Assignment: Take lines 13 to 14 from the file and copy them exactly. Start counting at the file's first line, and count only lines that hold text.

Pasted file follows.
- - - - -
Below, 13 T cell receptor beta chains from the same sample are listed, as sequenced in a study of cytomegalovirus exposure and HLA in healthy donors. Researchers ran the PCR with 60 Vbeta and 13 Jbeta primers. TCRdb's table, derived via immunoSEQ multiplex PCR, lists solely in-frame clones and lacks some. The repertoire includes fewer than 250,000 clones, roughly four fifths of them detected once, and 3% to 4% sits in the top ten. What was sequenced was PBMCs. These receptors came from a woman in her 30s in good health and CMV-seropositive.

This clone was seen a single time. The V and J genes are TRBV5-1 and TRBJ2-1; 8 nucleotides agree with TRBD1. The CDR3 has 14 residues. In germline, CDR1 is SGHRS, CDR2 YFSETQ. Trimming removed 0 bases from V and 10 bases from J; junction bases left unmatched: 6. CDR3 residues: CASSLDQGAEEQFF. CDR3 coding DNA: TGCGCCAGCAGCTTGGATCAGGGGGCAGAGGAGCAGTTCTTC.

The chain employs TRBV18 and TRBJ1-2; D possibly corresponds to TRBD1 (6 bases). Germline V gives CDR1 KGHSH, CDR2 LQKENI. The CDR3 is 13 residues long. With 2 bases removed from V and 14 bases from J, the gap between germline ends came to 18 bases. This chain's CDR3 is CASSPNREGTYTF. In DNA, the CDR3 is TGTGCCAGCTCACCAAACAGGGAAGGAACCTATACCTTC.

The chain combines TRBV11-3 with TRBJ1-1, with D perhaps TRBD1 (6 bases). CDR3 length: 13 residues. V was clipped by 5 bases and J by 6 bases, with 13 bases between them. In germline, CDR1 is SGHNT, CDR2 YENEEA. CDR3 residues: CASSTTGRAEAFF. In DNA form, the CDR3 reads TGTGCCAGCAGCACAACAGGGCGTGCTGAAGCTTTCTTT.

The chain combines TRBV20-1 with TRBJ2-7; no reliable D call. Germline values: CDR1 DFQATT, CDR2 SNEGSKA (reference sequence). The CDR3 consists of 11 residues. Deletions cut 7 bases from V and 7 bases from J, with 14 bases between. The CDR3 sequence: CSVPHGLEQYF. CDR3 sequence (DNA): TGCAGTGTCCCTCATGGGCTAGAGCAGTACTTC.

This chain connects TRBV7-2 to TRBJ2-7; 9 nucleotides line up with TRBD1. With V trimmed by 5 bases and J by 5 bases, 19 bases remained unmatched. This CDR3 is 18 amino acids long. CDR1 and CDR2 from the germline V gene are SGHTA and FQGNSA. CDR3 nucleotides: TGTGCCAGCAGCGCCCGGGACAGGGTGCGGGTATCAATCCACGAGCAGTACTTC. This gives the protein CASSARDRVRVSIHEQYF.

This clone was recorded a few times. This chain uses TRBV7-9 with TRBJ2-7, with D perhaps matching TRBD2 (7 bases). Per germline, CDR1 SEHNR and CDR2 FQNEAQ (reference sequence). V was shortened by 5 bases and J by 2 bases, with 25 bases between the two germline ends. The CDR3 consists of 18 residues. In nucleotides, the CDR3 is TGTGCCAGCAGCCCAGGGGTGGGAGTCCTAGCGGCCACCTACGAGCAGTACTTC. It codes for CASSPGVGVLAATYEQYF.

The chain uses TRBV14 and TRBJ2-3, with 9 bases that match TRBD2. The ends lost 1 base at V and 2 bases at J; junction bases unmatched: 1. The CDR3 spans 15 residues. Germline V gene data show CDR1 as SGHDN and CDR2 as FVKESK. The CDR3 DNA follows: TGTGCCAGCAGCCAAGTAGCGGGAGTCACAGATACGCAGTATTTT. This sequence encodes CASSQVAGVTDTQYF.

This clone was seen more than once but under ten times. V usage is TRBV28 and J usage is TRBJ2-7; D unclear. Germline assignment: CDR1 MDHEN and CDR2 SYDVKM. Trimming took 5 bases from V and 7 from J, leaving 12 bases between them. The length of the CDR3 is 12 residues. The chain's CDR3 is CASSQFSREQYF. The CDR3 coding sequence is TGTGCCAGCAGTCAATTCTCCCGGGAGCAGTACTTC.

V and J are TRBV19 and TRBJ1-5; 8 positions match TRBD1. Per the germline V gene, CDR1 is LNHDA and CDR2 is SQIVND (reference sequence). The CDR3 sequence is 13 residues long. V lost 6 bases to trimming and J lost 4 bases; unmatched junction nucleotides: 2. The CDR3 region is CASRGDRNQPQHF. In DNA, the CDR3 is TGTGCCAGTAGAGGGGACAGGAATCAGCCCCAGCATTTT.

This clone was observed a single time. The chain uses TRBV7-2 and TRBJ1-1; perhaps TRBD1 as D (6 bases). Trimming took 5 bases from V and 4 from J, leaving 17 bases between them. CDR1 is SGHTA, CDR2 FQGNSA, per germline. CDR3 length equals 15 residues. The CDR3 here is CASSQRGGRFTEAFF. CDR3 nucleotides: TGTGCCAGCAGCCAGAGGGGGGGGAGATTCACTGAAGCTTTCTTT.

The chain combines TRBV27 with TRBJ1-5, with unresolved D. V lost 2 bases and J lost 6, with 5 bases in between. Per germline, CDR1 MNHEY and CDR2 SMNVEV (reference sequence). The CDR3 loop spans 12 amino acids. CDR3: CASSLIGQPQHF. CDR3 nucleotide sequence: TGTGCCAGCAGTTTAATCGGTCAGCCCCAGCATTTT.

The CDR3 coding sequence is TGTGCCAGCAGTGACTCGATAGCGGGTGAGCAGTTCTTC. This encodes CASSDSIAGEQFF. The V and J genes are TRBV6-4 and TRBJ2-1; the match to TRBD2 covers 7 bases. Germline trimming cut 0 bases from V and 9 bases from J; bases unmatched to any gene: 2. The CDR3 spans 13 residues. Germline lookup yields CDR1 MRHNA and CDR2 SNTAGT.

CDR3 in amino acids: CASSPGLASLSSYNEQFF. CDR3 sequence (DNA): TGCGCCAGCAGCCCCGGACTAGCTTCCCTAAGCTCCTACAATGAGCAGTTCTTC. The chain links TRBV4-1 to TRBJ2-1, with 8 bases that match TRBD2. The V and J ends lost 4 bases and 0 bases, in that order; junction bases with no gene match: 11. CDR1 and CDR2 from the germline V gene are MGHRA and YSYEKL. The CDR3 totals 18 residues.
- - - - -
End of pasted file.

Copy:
The CDR3 coding sequence is TGTGCCAGCAGTGACTCGATAGCGGGTGAGCAGTTCTTC. This encodes CASSDSIAGEQFF. The V and J genes are TRBV6-4 and TRBJ2-1; the match to TRBD2 covers 7 bases. Germline trimming cut 0 bases from V and 9 bases from J; bases unmatched to any gene: 2. The CDR3 spans 13 residues. Germline lookup yields CDR1 MRHNA and CDR2 SNTAGT.

CDR3 in amino acids: CASSPGLASLSSYNEQFF. CDR3 sequence (DNA): TGCGCCAGCAGCCCCGGACTAGCTTCCCTAAGCTCCTACAATGAGCAGTTCTTC. The chain links TRBV4-1 to TRBJ2-1, with 8 bases that match TRBD2. The V and J ends lost 4 bases and 0 bases, in that order; junction bases with no gene match: 11. CDR1 and CDR2 from the germline V gene are MGHRA and YSYEKL. The CDR3 totals 18 residues.